Tailor-Made Top Tip: We have taken a Staffa Tours cruise to the Isle of Staffa (see our previous blog post), and this cruise also docks at Iona allowing you to explore the island for a couple of hours (although on that trip, we chose not to disembark).



However, we didn’t want to be restricted to a set time on Iona, so we decided to take our car, going on the CalMac ferry from Oban to Craignure on Mull, then drove across the island to the small port of Fionnphort. From there, a small ferry sails back and forth the short distance between Iona and Fionnphort (note, the ferry is pedestrian only, unless you live on Iona and own a car).


Tailor-Made Top Tip: If you wish to take your car on the CalMac ferry from Oban to Mull, book well in advance. There are only limited spaces, and these sell out quickly during high season.



Oban to Mull


Our trip started at Oban’s ferry port, which is a modern facility, with an indoor terminal, and only a five-minute walk from the centre of town. The ferry itself was also modern, comfortable, and well-appointed. The sailing to Mull only took around 45-minutes, and we enjoyed bright sunshine for the full journey. The blue skies allowed us a lovely view of the Oban waterfront, and we sailed close to the scenic Lismore Lighthouse, then the imposing Duart Castle as we pulled into Craignure harbour.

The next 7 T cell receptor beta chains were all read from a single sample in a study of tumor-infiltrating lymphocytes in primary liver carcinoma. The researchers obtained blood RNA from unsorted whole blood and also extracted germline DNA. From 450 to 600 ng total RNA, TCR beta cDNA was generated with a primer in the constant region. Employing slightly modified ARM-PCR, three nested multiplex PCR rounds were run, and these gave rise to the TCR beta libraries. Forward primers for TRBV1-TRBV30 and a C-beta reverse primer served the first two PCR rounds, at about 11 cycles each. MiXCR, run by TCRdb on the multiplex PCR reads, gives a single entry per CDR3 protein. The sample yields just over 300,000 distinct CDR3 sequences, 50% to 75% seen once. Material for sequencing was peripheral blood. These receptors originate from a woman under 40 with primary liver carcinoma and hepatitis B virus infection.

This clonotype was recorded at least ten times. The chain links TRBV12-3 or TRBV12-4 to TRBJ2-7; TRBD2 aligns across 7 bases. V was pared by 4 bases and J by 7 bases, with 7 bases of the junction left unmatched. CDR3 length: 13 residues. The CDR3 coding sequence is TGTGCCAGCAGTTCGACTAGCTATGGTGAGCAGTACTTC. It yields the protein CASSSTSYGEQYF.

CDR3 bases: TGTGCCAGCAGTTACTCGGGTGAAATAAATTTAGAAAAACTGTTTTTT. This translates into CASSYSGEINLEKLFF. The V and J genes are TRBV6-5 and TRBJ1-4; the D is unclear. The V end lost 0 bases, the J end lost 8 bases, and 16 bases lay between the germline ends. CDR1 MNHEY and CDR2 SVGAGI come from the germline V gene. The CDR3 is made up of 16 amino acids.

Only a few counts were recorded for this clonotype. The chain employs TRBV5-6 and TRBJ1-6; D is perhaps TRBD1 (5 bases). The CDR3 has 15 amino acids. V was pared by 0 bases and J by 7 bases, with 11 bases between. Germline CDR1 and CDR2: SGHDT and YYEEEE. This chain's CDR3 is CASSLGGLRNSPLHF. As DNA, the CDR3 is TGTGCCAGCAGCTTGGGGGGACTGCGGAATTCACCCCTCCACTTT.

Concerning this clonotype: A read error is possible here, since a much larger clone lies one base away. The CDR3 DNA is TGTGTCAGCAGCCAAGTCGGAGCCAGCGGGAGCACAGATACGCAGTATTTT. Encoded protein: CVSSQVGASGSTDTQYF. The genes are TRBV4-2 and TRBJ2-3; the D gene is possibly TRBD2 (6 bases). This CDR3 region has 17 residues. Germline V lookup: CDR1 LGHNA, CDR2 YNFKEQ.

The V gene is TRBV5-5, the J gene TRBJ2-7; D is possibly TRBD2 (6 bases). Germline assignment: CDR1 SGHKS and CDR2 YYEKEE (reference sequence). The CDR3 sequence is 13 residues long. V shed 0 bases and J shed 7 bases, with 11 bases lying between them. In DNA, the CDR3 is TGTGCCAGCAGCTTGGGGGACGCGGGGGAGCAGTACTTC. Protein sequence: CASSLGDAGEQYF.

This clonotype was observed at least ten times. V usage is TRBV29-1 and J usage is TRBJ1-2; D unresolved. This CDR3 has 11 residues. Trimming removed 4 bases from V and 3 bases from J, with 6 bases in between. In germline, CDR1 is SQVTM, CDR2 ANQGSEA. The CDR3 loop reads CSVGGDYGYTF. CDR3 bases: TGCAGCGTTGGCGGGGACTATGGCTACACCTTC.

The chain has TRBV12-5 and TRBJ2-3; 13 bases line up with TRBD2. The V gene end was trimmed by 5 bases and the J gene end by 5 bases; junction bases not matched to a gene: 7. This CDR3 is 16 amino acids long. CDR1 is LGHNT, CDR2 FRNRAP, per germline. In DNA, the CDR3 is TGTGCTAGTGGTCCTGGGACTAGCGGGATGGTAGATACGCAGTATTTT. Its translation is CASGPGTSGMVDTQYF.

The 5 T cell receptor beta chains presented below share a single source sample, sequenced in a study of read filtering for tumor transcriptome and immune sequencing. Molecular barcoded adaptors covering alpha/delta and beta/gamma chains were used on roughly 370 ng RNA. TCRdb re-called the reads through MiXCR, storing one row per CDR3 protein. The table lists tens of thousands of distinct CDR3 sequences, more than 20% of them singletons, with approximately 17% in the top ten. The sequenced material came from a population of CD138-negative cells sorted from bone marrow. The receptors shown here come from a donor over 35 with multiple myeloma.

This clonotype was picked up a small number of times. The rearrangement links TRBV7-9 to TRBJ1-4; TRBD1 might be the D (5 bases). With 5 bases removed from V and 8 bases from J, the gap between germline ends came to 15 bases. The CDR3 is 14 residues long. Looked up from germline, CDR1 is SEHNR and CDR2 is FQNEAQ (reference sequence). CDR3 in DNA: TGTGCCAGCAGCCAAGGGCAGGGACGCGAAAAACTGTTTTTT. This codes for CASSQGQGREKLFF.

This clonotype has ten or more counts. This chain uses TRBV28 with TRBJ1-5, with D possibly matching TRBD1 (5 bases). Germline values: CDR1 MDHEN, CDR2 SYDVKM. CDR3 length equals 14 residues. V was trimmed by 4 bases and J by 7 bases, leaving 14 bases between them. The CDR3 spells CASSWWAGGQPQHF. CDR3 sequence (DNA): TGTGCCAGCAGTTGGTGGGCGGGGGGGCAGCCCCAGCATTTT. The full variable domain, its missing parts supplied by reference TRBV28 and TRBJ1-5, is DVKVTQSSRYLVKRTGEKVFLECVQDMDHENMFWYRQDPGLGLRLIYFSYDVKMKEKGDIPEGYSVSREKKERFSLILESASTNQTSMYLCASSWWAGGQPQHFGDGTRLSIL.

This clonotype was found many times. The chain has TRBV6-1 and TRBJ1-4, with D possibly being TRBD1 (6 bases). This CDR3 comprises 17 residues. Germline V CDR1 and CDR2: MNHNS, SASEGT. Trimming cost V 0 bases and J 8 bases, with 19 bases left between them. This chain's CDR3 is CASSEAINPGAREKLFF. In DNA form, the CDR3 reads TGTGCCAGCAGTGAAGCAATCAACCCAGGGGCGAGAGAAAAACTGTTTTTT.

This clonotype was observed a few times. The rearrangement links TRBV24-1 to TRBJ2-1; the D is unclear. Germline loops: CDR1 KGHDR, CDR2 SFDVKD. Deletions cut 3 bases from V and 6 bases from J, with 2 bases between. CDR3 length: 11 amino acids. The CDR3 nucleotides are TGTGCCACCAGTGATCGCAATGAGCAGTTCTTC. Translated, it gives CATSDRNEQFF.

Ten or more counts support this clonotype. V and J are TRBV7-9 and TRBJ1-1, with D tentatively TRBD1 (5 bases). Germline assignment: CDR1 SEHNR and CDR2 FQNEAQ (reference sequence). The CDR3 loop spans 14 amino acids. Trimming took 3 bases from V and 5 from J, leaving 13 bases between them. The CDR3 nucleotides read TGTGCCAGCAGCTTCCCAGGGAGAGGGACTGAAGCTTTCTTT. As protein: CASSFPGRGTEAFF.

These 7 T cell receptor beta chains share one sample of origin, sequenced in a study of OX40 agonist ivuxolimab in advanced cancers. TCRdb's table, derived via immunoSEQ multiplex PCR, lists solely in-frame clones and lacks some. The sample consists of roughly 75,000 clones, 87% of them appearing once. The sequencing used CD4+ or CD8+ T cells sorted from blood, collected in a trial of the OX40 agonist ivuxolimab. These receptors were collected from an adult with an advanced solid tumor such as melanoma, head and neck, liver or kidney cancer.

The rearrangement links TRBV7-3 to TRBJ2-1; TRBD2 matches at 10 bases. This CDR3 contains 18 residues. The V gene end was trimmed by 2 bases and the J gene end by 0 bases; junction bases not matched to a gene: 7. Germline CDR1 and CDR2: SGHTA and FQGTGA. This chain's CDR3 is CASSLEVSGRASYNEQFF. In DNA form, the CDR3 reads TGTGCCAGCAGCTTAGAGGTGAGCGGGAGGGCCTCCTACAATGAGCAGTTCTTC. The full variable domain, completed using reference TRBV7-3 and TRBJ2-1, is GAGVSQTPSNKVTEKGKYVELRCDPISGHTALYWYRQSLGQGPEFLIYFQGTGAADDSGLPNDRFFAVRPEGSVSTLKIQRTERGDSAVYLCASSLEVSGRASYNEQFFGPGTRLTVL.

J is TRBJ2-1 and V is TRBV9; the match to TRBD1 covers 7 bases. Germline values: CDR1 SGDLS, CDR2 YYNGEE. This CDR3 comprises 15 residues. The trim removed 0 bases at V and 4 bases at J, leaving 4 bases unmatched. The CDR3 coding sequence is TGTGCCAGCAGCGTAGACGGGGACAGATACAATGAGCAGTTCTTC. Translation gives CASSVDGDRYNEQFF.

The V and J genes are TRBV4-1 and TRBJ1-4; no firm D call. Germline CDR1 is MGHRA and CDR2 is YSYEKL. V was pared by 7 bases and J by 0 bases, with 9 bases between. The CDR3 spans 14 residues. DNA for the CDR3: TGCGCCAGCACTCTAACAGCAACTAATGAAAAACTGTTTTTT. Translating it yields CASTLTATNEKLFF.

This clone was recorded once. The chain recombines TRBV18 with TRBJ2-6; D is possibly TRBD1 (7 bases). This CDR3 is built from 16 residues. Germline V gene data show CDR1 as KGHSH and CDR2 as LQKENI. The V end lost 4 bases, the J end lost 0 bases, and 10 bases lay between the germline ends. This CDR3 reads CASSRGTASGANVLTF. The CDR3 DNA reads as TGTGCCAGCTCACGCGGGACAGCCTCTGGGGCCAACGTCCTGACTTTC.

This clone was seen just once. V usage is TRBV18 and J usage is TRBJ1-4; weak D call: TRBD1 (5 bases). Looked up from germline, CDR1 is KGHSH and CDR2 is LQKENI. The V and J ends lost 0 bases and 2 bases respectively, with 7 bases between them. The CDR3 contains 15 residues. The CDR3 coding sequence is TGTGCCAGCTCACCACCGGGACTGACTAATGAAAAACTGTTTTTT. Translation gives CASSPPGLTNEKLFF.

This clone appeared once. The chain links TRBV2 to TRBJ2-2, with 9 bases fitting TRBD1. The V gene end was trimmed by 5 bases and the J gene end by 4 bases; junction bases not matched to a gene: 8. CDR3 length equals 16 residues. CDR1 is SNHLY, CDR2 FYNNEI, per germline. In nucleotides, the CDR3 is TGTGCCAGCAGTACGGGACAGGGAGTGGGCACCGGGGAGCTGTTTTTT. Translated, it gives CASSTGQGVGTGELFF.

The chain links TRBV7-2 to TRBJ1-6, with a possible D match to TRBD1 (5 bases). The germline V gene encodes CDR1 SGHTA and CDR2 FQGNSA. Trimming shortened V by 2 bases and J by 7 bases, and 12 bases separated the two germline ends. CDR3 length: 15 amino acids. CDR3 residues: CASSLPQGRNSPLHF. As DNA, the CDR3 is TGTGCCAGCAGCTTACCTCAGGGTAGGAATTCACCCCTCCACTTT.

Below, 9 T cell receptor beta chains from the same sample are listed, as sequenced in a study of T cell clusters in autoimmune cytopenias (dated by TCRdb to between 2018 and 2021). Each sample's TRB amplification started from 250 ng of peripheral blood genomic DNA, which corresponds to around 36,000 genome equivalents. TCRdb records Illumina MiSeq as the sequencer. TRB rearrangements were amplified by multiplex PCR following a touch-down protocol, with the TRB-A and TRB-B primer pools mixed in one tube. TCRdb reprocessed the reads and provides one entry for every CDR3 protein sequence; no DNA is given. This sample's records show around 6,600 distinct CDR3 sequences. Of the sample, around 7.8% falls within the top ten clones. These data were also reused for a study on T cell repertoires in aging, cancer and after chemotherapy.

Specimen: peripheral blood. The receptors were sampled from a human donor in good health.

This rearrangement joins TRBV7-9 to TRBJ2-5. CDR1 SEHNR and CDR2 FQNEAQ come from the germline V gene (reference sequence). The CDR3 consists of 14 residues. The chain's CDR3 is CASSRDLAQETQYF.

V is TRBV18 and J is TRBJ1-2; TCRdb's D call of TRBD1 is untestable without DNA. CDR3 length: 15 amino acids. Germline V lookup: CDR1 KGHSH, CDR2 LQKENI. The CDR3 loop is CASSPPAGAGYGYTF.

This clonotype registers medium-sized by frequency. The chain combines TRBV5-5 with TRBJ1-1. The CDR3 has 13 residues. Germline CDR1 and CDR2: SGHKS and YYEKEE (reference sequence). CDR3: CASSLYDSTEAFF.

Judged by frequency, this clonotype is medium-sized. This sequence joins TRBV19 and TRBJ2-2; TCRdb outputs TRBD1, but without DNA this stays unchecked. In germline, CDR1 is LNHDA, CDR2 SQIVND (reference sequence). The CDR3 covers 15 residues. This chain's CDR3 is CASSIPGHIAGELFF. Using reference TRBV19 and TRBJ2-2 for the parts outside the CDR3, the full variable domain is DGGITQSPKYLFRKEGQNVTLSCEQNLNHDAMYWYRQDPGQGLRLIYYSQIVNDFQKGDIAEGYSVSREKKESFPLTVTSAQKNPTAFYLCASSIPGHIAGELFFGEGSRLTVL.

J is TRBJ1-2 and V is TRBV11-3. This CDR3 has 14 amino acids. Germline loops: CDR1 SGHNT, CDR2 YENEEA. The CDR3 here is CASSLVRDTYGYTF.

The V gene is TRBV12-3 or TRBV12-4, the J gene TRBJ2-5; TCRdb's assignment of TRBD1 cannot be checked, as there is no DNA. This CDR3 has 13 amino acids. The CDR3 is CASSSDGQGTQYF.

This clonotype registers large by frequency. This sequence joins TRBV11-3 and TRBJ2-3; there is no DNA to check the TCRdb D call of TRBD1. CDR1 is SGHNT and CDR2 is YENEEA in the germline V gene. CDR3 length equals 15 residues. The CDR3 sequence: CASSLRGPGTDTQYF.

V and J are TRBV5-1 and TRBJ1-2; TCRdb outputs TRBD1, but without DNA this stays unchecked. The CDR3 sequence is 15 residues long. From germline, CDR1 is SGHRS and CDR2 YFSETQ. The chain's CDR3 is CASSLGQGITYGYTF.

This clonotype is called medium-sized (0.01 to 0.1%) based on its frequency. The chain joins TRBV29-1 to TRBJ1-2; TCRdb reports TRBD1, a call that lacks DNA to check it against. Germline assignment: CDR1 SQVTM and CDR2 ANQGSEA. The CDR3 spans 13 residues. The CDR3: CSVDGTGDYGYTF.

Tailor-Made Top Tip: Return tickets on the ferry between Oban and Craignure cost £7.60 per person and £28.50 for the car, with under 5s going free. If you don’t take your car, you can take the coach between Craignure and Fionnphort, but this costs £17 per person, so it is cheaper to take your own car if there are two or more of you.


Magnificent Mull


Having the car, gave us the opportunity to stop at the roadside and admire the stunning hills and mountains of Mull. There wasn’t much in the way of facilities or attractions to stop at during the hour-long drive, but the scenery more than makes up for this.